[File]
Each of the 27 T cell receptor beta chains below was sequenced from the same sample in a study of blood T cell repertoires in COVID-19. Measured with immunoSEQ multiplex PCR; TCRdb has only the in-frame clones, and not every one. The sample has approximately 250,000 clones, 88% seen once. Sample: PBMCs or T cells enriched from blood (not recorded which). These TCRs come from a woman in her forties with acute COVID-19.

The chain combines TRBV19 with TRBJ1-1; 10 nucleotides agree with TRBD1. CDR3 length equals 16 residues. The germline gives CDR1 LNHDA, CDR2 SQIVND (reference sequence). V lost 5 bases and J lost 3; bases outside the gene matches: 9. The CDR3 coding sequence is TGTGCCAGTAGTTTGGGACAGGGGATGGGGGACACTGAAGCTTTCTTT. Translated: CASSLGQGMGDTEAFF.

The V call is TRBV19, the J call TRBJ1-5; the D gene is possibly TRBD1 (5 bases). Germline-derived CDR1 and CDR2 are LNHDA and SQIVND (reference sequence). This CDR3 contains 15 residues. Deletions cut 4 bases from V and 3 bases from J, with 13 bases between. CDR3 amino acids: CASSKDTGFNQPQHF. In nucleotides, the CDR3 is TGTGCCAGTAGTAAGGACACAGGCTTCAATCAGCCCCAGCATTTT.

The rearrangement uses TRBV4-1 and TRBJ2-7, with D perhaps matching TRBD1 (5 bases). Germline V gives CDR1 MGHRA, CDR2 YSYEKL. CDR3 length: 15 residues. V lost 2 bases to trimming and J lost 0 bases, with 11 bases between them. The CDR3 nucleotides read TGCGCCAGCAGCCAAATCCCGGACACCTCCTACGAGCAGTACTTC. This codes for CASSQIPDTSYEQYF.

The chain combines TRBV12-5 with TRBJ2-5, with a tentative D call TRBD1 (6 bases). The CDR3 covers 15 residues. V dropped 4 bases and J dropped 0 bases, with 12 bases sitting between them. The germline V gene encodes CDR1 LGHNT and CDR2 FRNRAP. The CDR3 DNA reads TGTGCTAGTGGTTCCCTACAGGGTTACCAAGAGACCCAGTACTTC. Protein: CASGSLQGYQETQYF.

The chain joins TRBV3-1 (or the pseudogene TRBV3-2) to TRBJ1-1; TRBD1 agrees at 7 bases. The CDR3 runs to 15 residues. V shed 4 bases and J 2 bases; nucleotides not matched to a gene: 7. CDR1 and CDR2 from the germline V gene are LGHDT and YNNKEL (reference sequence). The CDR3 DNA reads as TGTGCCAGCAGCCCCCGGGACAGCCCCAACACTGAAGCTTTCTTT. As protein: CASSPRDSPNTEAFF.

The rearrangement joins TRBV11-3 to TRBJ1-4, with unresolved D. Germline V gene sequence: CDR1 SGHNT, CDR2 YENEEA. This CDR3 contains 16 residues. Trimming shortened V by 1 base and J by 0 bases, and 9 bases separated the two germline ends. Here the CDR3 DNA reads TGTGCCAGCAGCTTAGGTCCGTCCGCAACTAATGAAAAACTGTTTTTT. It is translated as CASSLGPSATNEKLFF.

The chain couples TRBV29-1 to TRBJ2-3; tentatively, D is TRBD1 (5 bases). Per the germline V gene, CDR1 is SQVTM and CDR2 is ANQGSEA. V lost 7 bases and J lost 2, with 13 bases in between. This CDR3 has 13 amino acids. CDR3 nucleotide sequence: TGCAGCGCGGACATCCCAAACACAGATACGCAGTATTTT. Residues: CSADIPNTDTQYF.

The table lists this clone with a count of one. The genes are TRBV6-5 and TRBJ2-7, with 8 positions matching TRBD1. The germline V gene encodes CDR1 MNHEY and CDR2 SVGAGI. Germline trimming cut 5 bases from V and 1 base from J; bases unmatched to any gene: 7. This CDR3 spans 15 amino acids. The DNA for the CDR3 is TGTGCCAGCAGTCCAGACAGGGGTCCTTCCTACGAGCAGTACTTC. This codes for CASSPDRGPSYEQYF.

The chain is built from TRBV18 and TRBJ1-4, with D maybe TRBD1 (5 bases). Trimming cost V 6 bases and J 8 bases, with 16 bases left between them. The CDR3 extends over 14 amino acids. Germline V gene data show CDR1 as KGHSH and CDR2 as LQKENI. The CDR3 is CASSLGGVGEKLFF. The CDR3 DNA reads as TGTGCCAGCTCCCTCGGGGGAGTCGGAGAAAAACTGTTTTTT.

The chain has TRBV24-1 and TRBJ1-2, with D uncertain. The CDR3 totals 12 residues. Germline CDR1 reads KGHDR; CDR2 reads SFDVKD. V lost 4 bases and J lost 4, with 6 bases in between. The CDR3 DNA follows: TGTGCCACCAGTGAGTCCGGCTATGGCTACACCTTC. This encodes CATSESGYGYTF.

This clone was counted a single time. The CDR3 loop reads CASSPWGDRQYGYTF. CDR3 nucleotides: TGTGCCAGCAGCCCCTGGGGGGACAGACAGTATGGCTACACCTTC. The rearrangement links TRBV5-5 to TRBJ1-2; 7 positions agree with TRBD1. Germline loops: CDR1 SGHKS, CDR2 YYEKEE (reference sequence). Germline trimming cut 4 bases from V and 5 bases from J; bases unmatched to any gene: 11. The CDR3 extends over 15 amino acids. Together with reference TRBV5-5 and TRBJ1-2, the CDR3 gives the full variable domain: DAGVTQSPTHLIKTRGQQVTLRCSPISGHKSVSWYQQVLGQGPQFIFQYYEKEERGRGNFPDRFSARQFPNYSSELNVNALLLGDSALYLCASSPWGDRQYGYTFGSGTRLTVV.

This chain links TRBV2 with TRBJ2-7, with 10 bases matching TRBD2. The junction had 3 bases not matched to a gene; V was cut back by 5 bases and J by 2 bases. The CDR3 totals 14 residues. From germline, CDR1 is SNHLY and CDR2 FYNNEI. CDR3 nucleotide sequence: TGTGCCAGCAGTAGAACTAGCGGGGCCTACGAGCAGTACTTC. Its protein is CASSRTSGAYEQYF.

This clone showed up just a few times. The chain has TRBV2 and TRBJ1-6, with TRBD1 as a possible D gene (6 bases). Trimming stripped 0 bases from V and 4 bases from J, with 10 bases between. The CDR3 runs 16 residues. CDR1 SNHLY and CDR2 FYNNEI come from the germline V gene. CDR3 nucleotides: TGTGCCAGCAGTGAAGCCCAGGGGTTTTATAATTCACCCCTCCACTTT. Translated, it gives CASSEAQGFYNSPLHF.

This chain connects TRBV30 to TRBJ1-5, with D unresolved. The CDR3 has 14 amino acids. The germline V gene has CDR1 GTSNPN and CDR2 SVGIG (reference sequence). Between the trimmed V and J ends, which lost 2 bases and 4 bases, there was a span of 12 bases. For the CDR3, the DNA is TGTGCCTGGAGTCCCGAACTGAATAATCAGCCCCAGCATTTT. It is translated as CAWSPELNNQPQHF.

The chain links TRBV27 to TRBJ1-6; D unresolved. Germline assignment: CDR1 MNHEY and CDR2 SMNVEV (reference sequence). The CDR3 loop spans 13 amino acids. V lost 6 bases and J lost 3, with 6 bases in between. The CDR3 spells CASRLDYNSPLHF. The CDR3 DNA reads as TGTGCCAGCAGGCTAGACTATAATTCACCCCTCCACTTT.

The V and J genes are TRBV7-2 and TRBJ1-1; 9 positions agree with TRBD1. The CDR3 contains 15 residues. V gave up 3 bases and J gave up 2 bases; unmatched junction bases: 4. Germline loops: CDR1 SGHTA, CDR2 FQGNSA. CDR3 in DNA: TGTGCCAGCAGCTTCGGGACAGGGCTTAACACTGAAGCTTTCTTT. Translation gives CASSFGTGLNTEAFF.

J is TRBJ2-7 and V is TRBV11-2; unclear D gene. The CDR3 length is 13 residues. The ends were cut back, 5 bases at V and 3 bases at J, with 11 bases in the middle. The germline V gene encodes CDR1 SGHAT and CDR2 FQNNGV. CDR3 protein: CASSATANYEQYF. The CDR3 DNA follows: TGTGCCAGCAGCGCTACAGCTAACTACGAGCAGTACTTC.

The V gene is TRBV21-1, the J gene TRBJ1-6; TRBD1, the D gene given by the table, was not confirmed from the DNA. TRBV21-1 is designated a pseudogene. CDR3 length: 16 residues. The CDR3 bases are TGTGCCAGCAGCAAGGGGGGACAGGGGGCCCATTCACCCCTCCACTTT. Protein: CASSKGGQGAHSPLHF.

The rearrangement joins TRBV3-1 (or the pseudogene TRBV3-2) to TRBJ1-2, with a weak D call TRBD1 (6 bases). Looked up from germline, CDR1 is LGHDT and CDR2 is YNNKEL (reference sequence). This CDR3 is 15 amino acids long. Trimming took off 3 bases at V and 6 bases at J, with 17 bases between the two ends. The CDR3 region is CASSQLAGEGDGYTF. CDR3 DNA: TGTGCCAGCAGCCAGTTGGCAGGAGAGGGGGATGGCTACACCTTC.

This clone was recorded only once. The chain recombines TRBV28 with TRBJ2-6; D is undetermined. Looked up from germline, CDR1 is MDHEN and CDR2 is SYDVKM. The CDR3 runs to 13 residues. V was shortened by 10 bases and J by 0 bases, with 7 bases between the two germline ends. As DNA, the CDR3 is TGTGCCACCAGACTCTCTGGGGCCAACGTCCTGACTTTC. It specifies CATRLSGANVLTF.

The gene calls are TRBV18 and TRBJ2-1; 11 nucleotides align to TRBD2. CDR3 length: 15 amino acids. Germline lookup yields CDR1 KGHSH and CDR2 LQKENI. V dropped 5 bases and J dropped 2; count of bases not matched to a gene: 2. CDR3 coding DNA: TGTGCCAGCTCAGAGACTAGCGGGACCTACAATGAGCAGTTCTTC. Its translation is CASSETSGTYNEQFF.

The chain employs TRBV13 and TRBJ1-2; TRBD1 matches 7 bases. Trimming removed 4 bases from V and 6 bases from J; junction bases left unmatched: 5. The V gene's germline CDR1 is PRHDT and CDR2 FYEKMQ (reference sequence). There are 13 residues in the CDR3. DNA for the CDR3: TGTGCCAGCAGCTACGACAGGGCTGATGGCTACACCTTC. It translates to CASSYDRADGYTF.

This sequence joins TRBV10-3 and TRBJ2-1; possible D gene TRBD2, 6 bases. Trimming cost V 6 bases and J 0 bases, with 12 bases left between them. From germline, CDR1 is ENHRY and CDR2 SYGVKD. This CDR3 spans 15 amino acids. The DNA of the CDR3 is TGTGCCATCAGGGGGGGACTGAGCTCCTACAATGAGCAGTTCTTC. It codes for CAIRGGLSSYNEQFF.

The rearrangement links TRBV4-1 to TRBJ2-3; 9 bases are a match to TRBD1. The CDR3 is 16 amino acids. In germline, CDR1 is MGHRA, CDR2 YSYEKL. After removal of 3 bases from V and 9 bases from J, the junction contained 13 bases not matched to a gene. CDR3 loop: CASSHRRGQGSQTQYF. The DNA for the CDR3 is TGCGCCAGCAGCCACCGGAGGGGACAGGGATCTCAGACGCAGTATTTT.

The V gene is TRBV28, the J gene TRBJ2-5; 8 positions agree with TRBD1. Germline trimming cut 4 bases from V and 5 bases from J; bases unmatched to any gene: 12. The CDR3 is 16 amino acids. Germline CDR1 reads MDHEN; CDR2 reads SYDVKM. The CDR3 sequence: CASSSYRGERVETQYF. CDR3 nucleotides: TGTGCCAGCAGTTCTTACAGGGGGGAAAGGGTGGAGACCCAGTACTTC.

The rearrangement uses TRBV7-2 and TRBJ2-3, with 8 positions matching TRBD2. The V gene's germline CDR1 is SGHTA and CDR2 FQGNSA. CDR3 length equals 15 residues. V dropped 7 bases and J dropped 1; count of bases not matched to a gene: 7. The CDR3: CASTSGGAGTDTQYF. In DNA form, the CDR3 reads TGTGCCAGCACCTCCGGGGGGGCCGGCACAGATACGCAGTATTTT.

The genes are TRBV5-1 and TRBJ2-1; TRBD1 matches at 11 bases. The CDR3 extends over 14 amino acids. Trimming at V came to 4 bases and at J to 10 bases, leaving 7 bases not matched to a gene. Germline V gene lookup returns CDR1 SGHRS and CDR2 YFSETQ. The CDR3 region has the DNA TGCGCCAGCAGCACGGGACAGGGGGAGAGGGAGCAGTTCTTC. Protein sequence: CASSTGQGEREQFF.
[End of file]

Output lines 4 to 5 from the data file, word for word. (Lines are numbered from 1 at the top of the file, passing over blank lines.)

The rearrangement uses TRBV4-1 and TRBJ2-7, with D perhaps matching TRBD1 (5 bases). Germline V gives CDR1 MGHRA, CDR2 YSYEKL. CDR3 length: 15 residues. V lost 2 bases to trimming and J lost 0 bases, with 11 bases between them. The CDR3 nucleotides read TGCGCCAGCAGCCAAATCCCGGACACCTCCTACGAGCAGTACTTC. This codes for CASSQIPDTSYEQYF.

The chain combines TRBV12-5 with TRBJ2-5, with a tentative D call TRBD1 (6 bases). The CDR3 covers 15 residues. V dropped 4 bases and J dropped 0 bases, with 12 bases sitting between them. The germline V gene encodes CDR1 LGHNT and CDR2 FRNRAP. The CDR3 DNA reads TGTGCTAGTGGTTCCCTACAGGGTTACCAAGAGACCCAGTACTTC. Protein: CASGSLQGYQETQYF.